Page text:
I’m talking about the fact that Buzz Aldrin took communion on the surface of the moon.  Some months after his return, he wrote about it in Guideposts magazine.  And a few years ago I had the privilege of meeting him myself.  (See photo below.)   I asked him about it and he confirmed the story to me, and I wrote about in my bookEverything You Always Wanted to Know About God (But Were Afraid to Ask).
The background to the story is that Aldrin was an elder at his Presbyterian Church in Texas during this period in his life, and knowing that he would soon be doing something unprecedented in human history, he felt he should mark the occasion somehow, and he asked his pastor to help him.  And so the pastor consecrated a communion wafer and a small vial of communion wine.  And Buzz Aldrin took them with him out of the Earth’s orbit and on to the surface of the moon.
He and Armstrong had only been on the lunar surface for a few minutes when Aldrin made the following public statement:  “This is the LM pilot. I’d like to take this opportunity to ask every person listening in, whoever and wherever they may be, to pause for a moment and contemplate the events of the past few hours and to give thanks in his or her own way.”  He then ended radio communication and there, on the silent surface of the moon, 250,000 miles from home, he read a verse from the Gospel of John, and he took communion.  Here is his own account of what happened:
“In the radio blackout, I opened the little plastic packages which contained the bread and the wine. I poured the wine into the chalice our church had given me. In the one-sixth gravity of the moon, the wine slowly curled and gracefully came up the side of the cup. Then I read the Scripture, ‘I am the vine, you are the branches. Whosoever abides in me will bring forth much fruit.  Apart from me you can do nothing.’  I had intended to read my communion passage back to earth, but at the last minute [they] had requested that I not do this. NASA was already embroiled in a legal battle with Madelyn Murray O’Hare, the celebrated opponent of religion, over the Apollo 8 crew reading from Genesis while orbiting the moon at Christmas.  I agreed reluctantly.   …I ate the tiny Host and swallowed the wine. I gave thanks for the intelligence and spirit that had brought two young pilots to the Sea of Tranquility. It was interesting for me to think: the very first liquid ever poured on the moon, and the very first food eaten there, were the communion elements.”
And of course, it’s interesting to think that some of the first words spoken on the moon were the words of Jesus Christ, who made the Earth and the moon — and Who, in the immortal words of Dante, is Himself the “Love that moves the Sun and other stars.”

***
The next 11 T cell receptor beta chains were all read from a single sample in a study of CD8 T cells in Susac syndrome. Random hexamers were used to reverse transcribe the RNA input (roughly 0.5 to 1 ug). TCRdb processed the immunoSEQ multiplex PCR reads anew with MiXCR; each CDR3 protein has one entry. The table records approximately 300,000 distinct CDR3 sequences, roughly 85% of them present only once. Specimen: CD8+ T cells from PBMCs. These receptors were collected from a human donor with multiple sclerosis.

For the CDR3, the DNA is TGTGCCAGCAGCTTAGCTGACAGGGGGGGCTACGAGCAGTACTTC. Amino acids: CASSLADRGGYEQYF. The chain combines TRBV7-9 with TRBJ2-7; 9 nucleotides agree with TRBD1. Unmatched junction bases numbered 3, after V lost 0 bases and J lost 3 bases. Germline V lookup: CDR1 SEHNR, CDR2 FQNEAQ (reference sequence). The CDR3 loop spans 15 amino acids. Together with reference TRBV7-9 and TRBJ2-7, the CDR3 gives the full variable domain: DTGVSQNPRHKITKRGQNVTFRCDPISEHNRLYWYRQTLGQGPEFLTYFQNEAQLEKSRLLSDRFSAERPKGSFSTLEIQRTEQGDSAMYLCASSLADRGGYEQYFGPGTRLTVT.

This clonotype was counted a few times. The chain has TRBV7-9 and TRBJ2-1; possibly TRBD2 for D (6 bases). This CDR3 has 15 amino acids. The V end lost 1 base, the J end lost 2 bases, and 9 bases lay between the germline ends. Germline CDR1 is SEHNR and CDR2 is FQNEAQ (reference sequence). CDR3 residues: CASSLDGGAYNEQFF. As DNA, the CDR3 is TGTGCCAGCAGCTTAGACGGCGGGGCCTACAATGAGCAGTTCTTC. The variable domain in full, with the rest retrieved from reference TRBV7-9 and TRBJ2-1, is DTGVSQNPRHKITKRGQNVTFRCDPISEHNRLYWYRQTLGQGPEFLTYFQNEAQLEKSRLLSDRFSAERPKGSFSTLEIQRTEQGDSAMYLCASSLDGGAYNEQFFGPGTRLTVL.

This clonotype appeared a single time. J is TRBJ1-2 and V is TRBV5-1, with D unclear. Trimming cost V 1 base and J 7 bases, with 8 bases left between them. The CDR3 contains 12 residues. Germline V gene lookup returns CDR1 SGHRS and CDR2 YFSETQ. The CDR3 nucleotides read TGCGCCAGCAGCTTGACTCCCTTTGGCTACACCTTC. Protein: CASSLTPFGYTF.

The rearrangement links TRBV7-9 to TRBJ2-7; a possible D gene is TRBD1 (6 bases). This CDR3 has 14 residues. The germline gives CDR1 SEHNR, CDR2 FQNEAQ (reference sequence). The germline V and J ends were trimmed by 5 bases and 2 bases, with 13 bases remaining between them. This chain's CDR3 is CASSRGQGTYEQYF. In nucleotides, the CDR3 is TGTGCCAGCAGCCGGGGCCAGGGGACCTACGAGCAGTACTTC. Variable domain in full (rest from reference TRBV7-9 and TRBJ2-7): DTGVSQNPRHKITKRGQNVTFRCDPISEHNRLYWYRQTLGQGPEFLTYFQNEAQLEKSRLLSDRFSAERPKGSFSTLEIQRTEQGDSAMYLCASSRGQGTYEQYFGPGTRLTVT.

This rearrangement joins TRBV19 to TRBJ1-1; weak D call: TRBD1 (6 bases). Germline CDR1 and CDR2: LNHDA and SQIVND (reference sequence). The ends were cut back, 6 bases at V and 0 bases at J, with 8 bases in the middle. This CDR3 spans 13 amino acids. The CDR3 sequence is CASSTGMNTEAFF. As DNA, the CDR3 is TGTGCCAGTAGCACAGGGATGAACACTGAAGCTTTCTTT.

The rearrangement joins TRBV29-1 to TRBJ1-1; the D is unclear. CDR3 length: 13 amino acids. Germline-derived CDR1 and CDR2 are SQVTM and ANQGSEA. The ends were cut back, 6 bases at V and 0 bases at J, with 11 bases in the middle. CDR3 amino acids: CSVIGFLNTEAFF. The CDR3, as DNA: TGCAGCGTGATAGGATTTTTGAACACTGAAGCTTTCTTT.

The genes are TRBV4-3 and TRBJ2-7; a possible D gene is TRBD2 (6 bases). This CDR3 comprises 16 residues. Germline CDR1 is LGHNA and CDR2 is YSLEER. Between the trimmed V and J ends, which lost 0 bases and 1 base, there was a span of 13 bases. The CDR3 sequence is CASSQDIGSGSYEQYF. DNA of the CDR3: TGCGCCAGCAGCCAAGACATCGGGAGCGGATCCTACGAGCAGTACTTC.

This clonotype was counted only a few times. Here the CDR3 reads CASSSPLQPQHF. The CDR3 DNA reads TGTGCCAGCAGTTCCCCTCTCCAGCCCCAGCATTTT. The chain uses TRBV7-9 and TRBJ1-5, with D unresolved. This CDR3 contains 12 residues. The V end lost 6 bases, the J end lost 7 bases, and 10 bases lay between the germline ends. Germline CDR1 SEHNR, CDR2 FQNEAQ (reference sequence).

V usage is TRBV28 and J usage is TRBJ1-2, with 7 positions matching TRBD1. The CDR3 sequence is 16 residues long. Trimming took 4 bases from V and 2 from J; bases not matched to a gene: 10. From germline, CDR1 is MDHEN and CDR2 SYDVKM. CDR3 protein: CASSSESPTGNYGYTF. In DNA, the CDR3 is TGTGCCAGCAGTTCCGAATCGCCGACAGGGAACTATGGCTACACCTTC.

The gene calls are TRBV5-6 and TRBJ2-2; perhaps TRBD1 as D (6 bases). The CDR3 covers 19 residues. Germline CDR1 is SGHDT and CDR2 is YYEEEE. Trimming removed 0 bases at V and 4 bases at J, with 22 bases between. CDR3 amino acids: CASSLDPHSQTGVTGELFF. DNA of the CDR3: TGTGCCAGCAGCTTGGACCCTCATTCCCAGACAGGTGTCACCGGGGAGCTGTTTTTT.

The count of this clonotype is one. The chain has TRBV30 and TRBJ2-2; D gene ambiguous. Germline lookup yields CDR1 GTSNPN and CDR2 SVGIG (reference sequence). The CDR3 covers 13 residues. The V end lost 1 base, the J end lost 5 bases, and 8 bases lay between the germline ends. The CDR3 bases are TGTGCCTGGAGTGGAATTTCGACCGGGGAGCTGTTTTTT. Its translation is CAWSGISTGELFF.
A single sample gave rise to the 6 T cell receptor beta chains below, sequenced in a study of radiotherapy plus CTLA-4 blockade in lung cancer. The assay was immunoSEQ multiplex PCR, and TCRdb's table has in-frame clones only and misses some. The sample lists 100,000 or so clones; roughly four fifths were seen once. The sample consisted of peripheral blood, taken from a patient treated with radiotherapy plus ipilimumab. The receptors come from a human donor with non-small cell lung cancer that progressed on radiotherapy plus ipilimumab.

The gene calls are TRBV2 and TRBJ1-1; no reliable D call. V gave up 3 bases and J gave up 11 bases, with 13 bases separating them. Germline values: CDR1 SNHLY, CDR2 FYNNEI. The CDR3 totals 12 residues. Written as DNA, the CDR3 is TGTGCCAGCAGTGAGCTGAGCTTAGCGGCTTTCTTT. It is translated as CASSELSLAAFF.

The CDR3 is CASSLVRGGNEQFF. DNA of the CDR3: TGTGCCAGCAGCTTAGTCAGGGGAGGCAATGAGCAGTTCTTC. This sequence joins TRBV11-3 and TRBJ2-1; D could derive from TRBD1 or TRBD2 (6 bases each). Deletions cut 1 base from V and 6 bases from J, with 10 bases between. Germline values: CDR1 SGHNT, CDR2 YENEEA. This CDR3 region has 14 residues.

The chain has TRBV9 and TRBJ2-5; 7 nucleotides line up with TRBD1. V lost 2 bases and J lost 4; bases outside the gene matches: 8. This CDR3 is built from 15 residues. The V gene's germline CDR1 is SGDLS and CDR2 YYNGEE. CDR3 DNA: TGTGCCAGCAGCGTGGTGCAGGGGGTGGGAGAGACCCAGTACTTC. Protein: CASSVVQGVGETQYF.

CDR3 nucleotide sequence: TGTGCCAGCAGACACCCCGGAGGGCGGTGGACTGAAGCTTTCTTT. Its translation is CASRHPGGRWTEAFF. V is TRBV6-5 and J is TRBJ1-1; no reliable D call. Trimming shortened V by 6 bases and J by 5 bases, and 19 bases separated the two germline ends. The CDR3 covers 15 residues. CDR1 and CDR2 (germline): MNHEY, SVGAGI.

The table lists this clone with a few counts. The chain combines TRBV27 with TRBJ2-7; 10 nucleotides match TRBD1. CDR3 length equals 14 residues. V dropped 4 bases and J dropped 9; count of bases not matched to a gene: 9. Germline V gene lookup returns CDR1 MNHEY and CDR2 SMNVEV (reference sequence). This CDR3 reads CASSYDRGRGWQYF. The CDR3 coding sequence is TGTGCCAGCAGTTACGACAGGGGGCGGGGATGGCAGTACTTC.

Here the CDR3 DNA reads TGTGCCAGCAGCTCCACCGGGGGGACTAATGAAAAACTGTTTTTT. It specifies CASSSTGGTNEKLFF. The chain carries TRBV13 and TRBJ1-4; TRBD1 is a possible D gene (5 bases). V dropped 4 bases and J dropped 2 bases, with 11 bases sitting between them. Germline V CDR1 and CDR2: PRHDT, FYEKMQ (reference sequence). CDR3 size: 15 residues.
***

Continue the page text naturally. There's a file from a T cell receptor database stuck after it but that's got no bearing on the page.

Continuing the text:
END
___________________________________________


COMMUNION IN SPACE
By Buzz Aldrin
Guideposts, October 1970

An Astronaut Tells of a little-known but Significant Event on the Moon
For several weeks prior to the scheduled lift-off of Apollo 11 back in July, 1969, the pastor of our church, Dean Woodruff, and I had been struggling to find the right symbol for the first lunar landing.  We wanted to express our feeling that what man was doing in this mission transcended electronics and computers and rockets.
Dean often speaks at our church, Webster Presbyterian, just outside of Houston, about the many meanings of the communion service.
“One of the principal symbols,” Dean says, “is that God reveals Himself in the common elements of everyday life.”  Traditionally, these elements are bread and wine—common foods in Bible days and typical products of man’s labor.
One day while I was at Cape Kennedy working with the sophisticated tools of the space effort, it occurred to me that these tools were the typical elements of life today.  I wondered if it might be possible to take communion on the moon, symbolizing the thought that God was revealing Himself there too, as man reached out into the universe.  For there are many of us in the NASA program who do trust that what we are doing is part of God’s eternal plan for man.
I spoke with Dean about the idea as soon as I returned home, and he was enthusiastic.
“I could carry the bread in a plastic packet, the way regular inflight food is wrapped.  And the wine also—there will be just enough gravity on the moon for liquid to pour.  I’ll be able to drink normally from a cup.  Dean, I wonder if you could look around for a little chalice that I could take with me as coming from the church?”
The next week Dean showed me a graceful silver cup.  I hefted it and was pleased to find that it was light enough to take along.  Each astronaut is allowed a few personal items on a flight; the wine chalice would be in my personal-preference kit.
Dean made special plans for two special communion services at Webster Presbyterian Church.  One would be held just prior to my leaving Houston for Cape Kennedy, when I would join the other members in a dedication service.  The second would take place two weeks later, Sunday, July 20, when Neil Armstrong and I were scheduled to be on the surface of the moon.  On that Sunday the church back home would gather for communion, while I joined them as close as possible to the same hour, taking communion inside the lunar module, all of us meaning to represent in this small way not only our local church but the Church as a whole.